Five seasons ago, the Tar Heels were a number one seed, and the discussion around the team wasn’t just about their chances to win the National Title. It was also about the path they would take to get there, and the sites at which they would play.
That season, there weren’t any sites in North Carolina, and thanks to strong seasons by eventual national Champion Virginia and Tennessee, they were bypassed for the closest site in Columbia, South Carolina and slated to play in Columbus, Ohio. You may remember that Tar Heel Blog’s Brandon and Tanya Anderson travelled to Columbus and collected stories of the unique connection of UNC and Ohio.
Since then, as we all know, it’s been more about just making the NCAA Tournament, not necessarily picking their spot. It hasn’t helped that you had the Indianapolis Bubble of 2021 and then barely landed into a spot in 2022. Now, though, with a 5-0 start in the ACC and all of the metrics supporting Carolina being one of the top teams in the country, fans can start to dream about the “best” place to play.
First, a quick reminder about how this all works. In the first and second rounds, the top four seeds in each region are assigned into four-team pods at a location closest to their campus. Each site has two pods, thus it’s possible for two higher seeds to go to a nearby site and another team to have to go to the next closest place—exactly what happened to Carolina in 2019. The same thought process, to an extent, works when setting up the regions to which teams are assigned, along with trying to match up the strongest one-seed with the worst four, and so on.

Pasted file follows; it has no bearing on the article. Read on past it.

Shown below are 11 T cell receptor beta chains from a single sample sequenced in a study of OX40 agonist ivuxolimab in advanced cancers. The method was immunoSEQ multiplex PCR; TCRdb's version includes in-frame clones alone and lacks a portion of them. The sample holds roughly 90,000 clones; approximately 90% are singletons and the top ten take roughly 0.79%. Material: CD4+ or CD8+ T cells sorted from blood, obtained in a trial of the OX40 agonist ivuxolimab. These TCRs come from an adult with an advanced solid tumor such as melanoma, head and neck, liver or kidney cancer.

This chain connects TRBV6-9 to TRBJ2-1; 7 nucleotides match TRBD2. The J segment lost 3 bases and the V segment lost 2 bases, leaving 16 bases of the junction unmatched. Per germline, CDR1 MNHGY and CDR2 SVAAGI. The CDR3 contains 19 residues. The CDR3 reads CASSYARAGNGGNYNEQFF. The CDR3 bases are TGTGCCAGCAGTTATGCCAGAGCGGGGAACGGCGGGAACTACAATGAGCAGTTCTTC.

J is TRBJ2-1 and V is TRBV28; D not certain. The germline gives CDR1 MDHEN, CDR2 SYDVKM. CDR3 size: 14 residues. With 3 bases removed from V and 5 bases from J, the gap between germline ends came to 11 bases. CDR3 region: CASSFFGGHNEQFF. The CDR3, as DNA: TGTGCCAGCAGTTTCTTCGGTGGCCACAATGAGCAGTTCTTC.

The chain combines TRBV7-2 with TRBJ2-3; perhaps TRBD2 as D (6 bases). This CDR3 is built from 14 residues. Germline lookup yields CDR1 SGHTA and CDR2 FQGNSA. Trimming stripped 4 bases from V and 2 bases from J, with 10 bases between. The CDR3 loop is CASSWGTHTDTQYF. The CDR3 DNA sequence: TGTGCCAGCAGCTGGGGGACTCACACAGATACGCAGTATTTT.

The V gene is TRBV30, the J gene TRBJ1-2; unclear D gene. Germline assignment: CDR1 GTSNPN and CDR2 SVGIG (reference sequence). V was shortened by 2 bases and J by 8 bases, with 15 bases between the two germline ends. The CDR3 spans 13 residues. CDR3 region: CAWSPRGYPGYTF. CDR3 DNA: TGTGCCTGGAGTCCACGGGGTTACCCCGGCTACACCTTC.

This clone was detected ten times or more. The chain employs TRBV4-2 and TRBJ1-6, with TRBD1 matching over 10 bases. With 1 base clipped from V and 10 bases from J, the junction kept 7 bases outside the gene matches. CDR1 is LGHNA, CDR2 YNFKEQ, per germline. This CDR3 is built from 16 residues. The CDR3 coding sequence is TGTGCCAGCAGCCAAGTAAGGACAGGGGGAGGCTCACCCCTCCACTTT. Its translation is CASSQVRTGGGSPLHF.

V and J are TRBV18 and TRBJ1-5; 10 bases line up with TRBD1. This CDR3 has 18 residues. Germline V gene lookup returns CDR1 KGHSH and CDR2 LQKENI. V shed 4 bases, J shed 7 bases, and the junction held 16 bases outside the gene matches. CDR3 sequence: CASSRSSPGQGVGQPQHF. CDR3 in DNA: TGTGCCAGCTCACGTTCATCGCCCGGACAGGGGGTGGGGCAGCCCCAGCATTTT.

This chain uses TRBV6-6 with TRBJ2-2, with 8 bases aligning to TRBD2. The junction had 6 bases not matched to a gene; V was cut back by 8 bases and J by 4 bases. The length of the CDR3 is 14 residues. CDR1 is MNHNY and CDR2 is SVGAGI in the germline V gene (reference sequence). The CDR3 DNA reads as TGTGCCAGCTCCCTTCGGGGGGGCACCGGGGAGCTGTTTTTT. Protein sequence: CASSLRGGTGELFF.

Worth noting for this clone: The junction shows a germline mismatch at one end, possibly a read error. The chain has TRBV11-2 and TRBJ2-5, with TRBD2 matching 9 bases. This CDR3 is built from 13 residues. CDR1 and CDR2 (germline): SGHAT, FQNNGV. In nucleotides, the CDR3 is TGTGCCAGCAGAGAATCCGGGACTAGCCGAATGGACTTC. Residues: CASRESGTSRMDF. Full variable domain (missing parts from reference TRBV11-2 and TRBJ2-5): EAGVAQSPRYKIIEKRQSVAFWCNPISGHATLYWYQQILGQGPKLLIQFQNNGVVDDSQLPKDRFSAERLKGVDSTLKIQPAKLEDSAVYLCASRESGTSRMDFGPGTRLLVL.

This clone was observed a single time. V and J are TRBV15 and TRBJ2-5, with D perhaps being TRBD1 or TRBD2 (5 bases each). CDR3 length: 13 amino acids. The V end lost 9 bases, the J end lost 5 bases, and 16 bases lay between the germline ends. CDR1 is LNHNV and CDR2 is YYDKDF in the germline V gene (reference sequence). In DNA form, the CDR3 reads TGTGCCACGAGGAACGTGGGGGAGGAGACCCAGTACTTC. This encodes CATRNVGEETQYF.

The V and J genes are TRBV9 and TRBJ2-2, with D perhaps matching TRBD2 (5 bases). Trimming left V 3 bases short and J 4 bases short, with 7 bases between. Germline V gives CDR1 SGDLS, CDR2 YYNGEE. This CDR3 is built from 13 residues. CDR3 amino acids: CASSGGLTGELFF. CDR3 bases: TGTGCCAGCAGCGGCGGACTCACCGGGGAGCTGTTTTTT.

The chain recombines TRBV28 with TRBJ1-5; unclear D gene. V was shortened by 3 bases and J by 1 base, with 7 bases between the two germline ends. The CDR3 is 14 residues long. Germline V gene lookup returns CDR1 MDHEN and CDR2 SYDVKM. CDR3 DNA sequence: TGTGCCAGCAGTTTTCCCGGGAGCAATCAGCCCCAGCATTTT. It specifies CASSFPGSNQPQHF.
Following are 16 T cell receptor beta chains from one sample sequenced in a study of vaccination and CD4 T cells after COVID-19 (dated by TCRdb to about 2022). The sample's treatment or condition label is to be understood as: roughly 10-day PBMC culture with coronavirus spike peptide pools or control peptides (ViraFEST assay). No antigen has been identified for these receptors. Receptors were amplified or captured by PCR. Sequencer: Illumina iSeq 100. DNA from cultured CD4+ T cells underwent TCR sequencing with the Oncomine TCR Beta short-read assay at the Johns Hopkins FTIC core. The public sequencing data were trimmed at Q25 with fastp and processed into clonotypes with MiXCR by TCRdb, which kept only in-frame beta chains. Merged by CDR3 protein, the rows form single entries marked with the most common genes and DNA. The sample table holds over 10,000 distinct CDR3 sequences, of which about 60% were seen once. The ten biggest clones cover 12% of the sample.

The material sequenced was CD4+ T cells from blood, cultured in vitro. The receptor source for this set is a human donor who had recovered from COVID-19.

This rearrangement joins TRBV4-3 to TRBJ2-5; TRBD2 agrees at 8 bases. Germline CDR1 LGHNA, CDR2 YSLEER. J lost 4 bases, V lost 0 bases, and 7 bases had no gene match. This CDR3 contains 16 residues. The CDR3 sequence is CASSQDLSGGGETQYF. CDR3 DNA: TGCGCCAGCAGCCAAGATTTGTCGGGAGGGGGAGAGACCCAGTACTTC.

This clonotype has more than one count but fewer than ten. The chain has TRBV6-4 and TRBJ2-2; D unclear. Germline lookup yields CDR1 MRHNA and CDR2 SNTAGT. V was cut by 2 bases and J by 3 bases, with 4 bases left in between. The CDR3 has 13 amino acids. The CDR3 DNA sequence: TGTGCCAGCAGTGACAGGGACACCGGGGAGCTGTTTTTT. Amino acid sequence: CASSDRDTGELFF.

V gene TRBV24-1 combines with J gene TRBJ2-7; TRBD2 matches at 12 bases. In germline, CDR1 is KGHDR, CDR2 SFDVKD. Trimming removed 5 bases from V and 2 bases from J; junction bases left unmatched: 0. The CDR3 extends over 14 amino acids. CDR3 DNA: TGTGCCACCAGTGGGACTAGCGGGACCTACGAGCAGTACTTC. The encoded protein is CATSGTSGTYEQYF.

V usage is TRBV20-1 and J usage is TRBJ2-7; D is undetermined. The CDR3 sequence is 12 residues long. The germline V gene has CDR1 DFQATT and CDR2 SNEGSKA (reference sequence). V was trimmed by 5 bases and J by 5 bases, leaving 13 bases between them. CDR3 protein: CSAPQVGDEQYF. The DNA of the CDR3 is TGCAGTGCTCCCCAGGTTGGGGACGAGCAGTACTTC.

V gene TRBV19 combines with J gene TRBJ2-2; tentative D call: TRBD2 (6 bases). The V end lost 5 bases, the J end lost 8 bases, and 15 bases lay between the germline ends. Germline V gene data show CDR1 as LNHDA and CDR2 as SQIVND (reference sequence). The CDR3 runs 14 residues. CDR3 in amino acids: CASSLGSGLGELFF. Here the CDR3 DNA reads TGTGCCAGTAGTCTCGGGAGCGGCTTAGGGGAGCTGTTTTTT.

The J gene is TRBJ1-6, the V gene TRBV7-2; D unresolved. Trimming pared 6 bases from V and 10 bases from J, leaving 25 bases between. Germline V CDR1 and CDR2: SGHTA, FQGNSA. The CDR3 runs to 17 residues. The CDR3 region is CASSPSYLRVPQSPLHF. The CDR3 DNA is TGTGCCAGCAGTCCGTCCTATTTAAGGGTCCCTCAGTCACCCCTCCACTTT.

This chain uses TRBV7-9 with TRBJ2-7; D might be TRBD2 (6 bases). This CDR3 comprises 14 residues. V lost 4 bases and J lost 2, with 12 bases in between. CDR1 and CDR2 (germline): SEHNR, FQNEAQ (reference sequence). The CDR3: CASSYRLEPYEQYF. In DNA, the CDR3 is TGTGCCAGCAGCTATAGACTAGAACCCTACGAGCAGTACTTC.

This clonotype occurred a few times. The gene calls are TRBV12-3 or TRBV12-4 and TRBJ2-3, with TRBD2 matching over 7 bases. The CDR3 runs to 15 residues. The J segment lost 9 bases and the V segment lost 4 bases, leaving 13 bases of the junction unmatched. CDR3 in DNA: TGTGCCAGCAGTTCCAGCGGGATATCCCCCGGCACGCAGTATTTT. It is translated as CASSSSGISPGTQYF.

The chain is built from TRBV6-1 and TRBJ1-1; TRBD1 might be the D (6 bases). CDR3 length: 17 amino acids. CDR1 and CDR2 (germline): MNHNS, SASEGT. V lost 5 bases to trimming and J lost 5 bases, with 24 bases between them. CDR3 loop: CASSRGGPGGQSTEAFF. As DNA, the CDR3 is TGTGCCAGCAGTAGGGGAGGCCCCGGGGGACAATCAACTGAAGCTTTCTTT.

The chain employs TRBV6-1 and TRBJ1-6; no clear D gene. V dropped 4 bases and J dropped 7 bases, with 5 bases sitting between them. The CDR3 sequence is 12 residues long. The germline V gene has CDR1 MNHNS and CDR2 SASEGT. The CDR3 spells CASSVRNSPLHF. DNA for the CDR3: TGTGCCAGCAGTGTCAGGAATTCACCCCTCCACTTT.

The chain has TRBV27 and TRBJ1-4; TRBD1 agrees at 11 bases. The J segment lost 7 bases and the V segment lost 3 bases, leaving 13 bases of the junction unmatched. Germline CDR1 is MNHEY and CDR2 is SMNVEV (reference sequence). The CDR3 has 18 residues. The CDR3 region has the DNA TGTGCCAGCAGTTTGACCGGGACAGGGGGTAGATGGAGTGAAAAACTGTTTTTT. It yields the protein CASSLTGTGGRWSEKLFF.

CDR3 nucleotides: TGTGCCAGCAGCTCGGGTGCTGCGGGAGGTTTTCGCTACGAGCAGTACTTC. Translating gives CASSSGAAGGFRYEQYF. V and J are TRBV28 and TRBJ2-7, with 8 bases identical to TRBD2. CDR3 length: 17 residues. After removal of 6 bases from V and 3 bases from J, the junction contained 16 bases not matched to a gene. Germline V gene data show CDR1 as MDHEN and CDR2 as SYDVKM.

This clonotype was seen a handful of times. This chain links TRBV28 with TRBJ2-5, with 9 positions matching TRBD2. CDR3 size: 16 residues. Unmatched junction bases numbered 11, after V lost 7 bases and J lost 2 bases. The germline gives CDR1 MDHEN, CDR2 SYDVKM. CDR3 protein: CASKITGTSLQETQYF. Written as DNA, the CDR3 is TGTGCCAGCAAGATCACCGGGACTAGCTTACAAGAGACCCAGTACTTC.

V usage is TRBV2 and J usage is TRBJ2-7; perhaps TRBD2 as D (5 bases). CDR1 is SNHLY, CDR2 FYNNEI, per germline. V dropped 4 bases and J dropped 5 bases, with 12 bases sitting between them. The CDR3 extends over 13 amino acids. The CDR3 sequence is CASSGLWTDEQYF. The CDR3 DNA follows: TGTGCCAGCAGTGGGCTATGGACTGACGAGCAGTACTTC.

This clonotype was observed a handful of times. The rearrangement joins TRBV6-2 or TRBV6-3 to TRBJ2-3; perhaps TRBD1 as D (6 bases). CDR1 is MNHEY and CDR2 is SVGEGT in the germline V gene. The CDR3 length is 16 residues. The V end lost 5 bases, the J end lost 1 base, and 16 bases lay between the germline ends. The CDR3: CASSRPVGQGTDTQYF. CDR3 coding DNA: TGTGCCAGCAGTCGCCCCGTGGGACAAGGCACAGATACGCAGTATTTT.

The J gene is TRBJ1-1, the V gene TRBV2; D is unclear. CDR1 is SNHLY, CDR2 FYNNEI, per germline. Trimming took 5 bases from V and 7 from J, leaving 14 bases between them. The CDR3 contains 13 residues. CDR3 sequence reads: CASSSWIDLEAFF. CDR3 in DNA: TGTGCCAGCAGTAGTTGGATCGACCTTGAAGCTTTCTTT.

Basically, you want to be a high seed to get your pick of both locations before the Final Four, which will be in a familiar place to Carolina fans—Glendale, Arizona. Glendale treated Carolina well in 2017, so it would be fun to go back.
So where exactly are the other sites?
NCAA First and Second Round locations
- Thursday, March 21 and Saturday, March 22
Charlotte, NC; Omaha, NE; Pittsburgh, PA; Salt Lake City, UT
- Friday, March 22 and Sunday, March 24
Brooklyn, NY; Indianapolis, IN; Spokane, WA; Memphis, TN
NCAA Sweet 16/Elite 8 locations
- Thursday, March 28 and Friday, March 30
East - Boston, MA; Midwest - Detroit, MI;
- Friday, March 29 and Sunday, March 31
South - Dallas, TX; West - Los Angeles, CA
There’s a lot to unpack here.
Obviously, the Tar Heels are going to be aiming for Charlotte. The Tar Heels haven’t played an NCAA game in the state of North Carolina since 2018—which didn’t go well. Still, there’s a huge advantage to playing in Charlotte—just ask Michigan last year and Oklahoma this year—and being placed there also would mean the Tar Heels would be a higher seed in the tournament.
Unlike in 2019, the way the sites are set up also seem to set up to help, not hurt, Carolina’s chances to end up there. The Memphis site seems destined to hold an SEC team, and Brooklyn looks to be where UConn is aiming for. There’s a long way to go, of course, but if the goal is to start the tournament in Charlotte, the Tar Heels have done what they’ve needed to do so far in order for that to happen.
For the Sweet 16 and Elite 8, though, there’s no site for the Tar Heels that’s really an obvious destination. By mileage, the Midwest Region in Detroit is actually the closest. Boston is technically in ACC territory, and from experience I can tell you Tar Heel fans will show up. The Dallas area has good memories from their 2022 upset of Baylor, and would be the third furthest option. LA is LA, which would be a long way from home but fans will show up.
While there are Bracketology projections out there, it’s still way too early to try and have a true idea of what Carolina “needs” to do to end up in their desired location. However, the NCAA has their annual top 16 reveal set for Saturday, February 17 at 12:30 on CBS. From there, we’ll know what the committee thinks of the Tar Heels so far and what they have left to be able to pick their location. Selection Sunday this year is one month later than last year, on Sunday, March 17th, and hopefully this one will be more familiar to Carolina fans—seeing where they are going instead of wondering if they are in at all.